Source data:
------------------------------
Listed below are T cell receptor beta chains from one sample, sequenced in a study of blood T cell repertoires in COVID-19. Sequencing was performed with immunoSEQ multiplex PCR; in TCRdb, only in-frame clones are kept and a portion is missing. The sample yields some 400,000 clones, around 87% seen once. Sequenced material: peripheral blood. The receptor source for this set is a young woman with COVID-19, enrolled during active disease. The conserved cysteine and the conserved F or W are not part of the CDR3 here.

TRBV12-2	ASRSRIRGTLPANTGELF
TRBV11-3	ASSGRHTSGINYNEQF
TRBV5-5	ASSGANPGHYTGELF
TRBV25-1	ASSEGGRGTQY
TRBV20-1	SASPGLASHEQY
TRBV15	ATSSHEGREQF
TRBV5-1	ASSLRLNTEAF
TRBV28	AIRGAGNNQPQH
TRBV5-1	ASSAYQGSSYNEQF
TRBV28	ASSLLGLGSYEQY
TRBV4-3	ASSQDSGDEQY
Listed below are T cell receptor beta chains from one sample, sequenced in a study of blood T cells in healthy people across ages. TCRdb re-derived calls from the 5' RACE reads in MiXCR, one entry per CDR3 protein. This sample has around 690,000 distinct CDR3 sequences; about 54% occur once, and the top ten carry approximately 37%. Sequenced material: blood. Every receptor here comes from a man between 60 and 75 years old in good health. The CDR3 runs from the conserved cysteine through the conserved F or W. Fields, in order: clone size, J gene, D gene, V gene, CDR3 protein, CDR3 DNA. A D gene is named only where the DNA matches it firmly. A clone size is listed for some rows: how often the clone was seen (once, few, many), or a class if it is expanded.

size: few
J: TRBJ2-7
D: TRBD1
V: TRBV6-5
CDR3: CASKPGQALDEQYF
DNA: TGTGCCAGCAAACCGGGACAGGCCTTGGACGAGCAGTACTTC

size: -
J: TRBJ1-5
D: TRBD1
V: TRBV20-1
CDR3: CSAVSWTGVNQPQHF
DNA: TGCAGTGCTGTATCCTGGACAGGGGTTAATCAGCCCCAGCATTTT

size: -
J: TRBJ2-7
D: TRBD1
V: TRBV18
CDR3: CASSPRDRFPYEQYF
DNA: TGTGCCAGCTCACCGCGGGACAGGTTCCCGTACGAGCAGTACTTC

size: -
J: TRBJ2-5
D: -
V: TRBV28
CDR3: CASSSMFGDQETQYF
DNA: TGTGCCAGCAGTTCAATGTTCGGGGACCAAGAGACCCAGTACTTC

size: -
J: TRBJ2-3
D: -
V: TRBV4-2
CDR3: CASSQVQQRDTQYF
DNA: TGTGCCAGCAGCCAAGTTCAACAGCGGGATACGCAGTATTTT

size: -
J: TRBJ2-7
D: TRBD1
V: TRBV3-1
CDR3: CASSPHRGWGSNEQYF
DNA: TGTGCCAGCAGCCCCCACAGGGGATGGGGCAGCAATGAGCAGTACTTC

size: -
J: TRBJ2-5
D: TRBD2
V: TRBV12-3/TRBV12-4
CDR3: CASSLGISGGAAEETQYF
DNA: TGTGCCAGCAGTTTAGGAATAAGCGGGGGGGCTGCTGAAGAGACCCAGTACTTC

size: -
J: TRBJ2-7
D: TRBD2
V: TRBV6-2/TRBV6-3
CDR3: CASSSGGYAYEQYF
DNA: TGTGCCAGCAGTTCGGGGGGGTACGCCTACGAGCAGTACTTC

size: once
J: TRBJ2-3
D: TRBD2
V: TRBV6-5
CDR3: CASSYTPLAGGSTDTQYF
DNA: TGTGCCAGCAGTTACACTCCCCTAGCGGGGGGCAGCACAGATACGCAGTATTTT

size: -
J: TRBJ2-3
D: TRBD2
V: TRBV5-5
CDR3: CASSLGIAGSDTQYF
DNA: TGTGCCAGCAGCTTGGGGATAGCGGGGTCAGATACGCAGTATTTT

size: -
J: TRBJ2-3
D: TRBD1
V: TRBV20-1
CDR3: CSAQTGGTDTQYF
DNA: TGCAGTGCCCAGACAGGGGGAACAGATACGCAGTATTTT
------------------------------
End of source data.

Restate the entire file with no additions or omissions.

Listed below are T cell receptor beta chains from one sample, sequenced in a study of blood T cell repertoires in COVID-19. Sequencing was performed with immunoSEQ multiplex PCR; in TCRdb, only in-frame clones are kept and a portion is missing. The sample yields some 400,000 clones, around 87% seen once. Sequenced material: peripheral blood. The receptor source for this set is a young woman with COVID-19, enrolled during active disease. The conserved cysteine and the conserved F or W are not part of the CDR3 here.

TRBV12-2	ASRSRIRGTLPANTGELF
TRBV11-3	ASSGRHTSGINYNEQF
TRBV5-5	ASSGANPGHYTGELF
TRBV25-1	ASSEGGRGTQY
TRBV20-1	SASPGLASHEQY
TRBV15	ATSSHEGREQF
TRBV5-1	ASSLRLNTEAF
TRBV28	AIRGAGNNQPQH
TRBV5-1	ASSAYQGSSYNEQF
TRBV28	ASSLLGLGSYEQY
TRBV4-3	ASSQDSGDEQY
Listed below are T cell receptor beta chains from one sample, sequenced in a study of blood T cells in healthy people across ages. TCRdb re-derived calls from the 5' RACE reads in MiXCR, one entry per CDR3 protein. This sample has around 690,000 distinct CDR3 sequences; about 54% occur once, and the top ten carry approximately 37%. Sequenced material: blood. Every receptor here comes from a man between 60 and 75 years old in good health. The CDR3 runs from the conserved cysteine through the conserved F or W. Fields, in order: clone size, J gene, D gene, V gene, CDR3 protein, CDR3 DNA. A D gene is named only where the DNA matches it firmly. A clone size is listed for some rows: how often the clone was seen (once, few, many), or a class if it is expanded.

size: few
J: TRBJ2-7
D: TRBD1
V: TRBV6-5
CDR3: CASKPGQALDEQYF
DNA: TGTGCCAGCAAACCGGGACAGGCCTTGGACGAGCAGTACTTC

size: -
J: TRBJ1-5
D: TRBD1
V: TRBV20-1
CDR3: CSAVSWTGVNQPQHF
DNA: TGCAGTGCTGTATCCTGGACAGGGGTTAATCAGCCCCAGCATTTT

size: -
J: TRBJ2-7
D: TRBD1
V: TRBV18
CDR3: CASSPRDRFPYEQYF
DNA: TGTGCCAGCTCACCGCGGGACAGGTTCCCGTACGAGCAGTACTTC

size: -
J: TRBJ2-5
D: -
V: TRBV28
CDR3: CASSSMFGDQETQYF
DNA: TGTGCCAGCAGTTCAATGTTCGGGGACCAAGAGACCCAGTACTTC

size: -
J: TRBJ2-3
D: -
V: TRBV4-2
CDR3: CASSQVQQRDTQYF
DNA: TGTGCCAGCAGCCAAGTTCAACAGCGGGATACGCAGTATTTT

size: -
J: TRBJ2-7
D: TRBD1
V: TRBV3-1
CDR3: CASSPHRGWGSNEQYF
DNA: TGTGCCAGCAGCCCCCACAGGGGATGGGGCAGCAATGAGCAGTACTTC

size: -
J: TRBJ2-5
D: TRBD2
V: TRBV12-3/TRBV12-4
CDR3: CASSLGISGGAAEETQYF
DNA: TGTGCCAGCAGTTTAGGAATAAGCGGGGGGGCTGCTGAAGAGACCCAGTACTTC

size: -
J: TRBJ2-7
D: TRBD2
V: TRBV6-2/TRBV6-3
CDR3: CASSSGGYAYEQYF
DNA: TGTGCCAGCAGTTCGGGGGGGTACGCCTACGAGCAGTACTTC

size: once
J: TRBJ2-3
D: TRBD2
V: TRBV6-5
CDR3: CASSYTPLAGGSTDTQYF
DNA: TGTGCCAGCAGTTACACTCCCCTAGCGGGGGGCAGCACAGATACGCAGTATTTT

size: -
J: TRBJ2-3
D: TRBD2
V: TRBV5-5
CDR3: CASSLGIAGSDTQYF
DNA: TGTGCCAGCAGCTTGGGGATAGCGGGGTCAGATACGCAGTATTTT

size: -
J: TRBJ2-3
D: TRBD1
V: TRBV20-1
CDR3: CSAQTGGTDTQYF
DNA: TGCAGTGCCCAGACAGGGGGAACAGATACGCAGTATTTT